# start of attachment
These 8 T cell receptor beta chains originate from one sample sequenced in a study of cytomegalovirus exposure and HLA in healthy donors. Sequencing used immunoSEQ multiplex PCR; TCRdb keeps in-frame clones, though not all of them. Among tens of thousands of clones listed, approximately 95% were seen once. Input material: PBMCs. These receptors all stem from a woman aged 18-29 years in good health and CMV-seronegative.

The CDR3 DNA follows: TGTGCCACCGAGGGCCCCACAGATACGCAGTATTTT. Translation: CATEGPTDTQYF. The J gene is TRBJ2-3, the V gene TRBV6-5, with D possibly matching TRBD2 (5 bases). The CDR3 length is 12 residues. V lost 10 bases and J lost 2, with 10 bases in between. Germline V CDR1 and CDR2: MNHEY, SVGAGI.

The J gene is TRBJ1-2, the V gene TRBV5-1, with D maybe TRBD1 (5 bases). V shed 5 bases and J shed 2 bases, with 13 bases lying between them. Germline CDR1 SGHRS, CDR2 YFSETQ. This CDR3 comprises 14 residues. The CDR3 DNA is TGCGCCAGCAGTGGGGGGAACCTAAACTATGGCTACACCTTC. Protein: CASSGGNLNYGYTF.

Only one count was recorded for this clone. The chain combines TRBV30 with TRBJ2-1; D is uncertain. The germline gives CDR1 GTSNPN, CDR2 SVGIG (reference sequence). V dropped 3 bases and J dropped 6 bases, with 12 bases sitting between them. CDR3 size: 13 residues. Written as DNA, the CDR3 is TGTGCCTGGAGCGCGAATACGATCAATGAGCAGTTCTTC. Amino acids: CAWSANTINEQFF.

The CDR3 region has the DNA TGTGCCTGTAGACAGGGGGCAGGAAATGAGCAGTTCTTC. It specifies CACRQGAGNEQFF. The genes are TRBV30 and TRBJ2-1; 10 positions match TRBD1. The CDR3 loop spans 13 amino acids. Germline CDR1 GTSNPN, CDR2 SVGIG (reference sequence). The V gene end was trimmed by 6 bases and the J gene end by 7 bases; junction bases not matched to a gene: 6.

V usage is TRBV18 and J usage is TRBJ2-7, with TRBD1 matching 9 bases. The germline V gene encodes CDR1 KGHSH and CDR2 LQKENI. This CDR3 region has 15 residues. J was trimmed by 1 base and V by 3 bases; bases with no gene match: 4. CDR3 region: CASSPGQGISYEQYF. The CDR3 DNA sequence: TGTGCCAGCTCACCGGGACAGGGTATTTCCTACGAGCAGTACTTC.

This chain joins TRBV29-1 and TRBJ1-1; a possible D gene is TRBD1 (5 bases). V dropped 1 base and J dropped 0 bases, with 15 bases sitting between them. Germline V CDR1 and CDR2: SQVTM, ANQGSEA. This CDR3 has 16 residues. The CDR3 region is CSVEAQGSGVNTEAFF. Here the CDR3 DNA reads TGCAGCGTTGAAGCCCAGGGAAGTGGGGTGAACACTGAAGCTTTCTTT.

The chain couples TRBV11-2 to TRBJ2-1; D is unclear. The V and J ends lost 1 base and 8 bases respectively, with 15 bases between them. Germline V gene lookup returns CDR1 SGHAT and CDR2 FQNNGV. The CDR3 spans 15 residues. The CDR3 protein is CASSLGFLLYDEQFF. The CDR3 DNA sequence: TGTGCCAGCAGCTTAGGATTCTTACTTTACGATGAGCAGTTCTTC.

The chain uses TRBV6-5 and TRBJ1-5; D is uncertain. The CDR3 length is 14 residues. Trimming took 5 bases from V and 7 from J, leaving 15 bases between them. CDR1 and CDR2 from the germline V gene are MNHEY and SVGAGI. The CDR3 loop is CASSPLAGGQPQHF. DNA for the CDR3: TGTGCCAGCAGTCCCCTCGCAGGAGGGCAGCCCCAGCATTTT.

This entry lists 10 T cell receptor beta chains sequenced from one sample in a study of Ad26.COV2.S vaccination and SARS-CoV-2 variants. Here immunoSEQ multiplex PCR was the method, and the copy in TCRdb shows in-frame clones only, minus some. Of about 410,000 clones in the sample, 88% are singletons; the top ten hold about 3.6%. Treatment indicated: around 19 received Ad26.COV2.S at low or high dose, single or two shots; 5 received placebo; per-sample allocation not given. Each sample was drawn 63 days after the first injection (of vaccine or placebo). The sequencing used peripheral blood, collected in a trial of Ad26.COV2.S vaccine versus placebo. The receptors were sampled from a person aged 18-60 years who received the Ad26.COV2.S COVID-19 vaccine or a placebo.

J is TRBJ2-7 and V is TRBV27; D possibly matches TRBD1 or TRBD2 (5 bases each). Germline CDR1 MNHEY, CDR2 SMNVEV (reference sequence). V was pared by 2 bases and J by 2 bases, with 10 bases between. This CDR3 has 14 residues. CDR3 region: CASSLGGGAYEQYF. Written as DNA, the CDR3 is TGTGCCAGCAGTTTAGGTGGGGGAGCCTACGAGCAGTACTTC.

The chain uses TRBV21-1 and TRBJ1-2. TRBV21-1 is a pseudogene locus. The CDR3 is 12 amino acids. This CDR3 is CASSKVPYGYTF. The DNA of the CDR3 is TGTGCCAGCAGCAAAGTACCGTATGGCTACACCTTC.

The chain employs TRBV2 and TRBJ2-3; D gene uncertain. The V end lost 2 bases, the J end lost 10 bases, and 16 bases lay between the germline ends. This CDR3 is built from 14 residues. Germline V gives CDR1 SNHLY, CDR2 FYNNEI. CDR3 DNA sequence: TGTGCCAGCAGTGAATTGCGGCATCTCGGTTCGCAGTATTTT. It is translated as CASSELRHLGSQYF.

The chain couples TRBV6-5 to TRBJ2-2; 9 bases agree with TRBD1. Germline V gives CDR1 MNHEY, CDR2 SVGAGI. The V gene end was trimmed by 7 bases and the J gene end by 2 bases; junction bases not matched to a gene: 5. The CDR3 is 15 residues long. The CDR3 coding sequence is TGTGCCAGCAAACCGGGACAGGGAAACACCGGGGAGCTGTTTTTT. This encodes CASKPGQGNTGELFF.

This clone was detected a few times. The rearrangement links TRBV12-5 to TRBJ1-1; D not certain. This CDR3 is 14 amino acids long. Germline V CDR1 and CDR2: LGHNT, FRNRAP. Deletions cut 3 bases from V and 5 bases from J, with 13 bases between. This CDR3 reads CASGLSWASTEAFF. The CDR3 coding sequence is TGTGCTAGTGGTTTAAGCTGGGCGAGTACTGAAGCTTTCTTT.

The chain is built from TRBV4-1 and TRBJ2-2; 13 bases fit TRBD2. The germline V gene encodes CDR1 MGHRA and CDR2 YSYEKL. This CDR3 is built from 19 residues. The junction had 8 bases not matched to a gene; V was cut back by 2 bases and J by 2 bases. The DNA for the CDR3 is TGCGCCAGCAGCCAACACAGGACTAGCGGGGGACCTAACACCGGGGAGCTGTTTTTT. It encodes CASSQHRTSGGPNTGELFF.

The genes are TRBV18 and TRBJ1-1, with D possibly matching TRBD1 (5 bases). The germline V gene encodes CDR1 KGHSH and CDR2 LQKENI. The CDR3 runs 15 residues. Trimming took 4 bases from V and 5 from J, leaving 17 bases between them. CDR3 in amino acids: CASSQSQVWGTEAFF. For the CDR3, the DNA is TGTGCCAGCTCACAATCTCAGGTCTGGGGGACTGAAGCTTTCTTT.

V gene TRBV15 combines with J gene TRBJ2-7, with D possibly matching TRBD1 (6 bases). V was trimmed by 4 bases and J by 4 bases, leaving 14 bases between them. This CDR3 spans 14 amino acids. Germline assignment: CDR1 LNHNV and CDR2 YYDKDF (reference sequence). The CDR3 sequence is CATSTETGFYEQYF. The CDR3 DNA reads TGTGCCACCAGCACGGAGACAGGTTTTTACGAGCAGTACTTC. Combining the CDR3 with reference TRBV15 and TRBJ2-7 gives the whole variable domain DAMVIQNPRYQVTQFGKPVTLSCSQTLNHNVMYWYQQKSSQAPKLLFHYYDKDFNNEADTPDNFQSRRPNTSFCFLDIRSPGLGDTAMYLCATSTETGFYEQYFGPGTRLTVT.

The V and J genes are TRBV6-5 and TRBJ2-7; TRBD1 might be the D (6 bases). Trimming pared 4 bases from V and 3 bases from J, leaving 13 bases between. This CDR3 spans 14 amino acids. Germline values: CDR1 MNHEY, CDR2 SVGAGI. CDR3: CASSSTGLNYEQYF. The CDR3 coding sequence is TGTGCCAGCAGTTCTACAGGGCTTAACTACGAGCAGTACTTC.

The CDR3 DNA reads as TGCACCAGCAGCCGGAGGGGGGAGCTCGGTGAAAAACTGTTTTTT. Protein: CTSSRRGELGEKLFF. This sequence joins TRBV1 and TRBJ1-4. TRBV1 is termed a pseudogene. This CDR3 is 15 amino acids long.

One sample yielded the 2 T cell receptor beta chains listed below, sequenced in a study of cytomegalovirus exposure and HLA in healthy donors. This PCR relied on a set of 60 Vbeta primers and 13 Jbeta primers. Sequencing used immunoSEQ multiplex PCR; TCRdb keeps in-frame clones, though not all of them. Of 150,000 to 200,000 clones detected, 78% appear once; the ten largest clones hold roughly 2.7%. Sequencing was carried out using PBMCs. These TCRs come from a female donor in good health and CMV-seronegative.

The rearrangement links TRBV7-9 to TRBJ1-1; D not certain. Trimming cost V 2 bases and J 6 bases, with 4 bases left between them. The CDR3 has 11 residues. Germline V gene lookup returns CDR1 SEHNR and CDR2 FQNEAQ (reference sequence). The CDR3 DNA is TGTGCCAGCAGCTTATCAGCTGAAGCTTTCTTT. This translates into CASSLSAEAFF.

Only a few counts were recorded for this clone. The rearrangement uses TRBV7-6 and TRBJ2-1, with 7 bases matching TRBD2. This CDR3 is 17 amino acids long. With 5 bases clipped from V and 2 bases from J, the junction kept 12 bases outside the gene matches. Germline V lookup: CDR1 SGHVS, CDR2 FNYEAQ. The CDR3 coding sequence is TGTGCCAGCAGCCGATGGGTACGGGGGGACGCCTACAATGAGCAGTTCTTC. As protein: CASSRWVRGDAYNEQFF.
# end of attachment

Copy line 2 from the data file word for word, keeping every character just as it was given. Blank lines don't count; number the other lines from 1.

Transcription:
The CDR3 DNA follows: TGTGCCACCGAGGGCCCCACAGATACGCAGTATTTT. Translation: CATEGPTDTQYF. The J gene is TRBJ2-3, the V gene TRBV6-5, with D possibly matching TRBD2 (5 bases). The CDR3 length is 12 residues. V lost 10 bases and J lost 2, with 10 bases in between. Germline V CDR1 and CDR2: MNHEY, SVGAGI.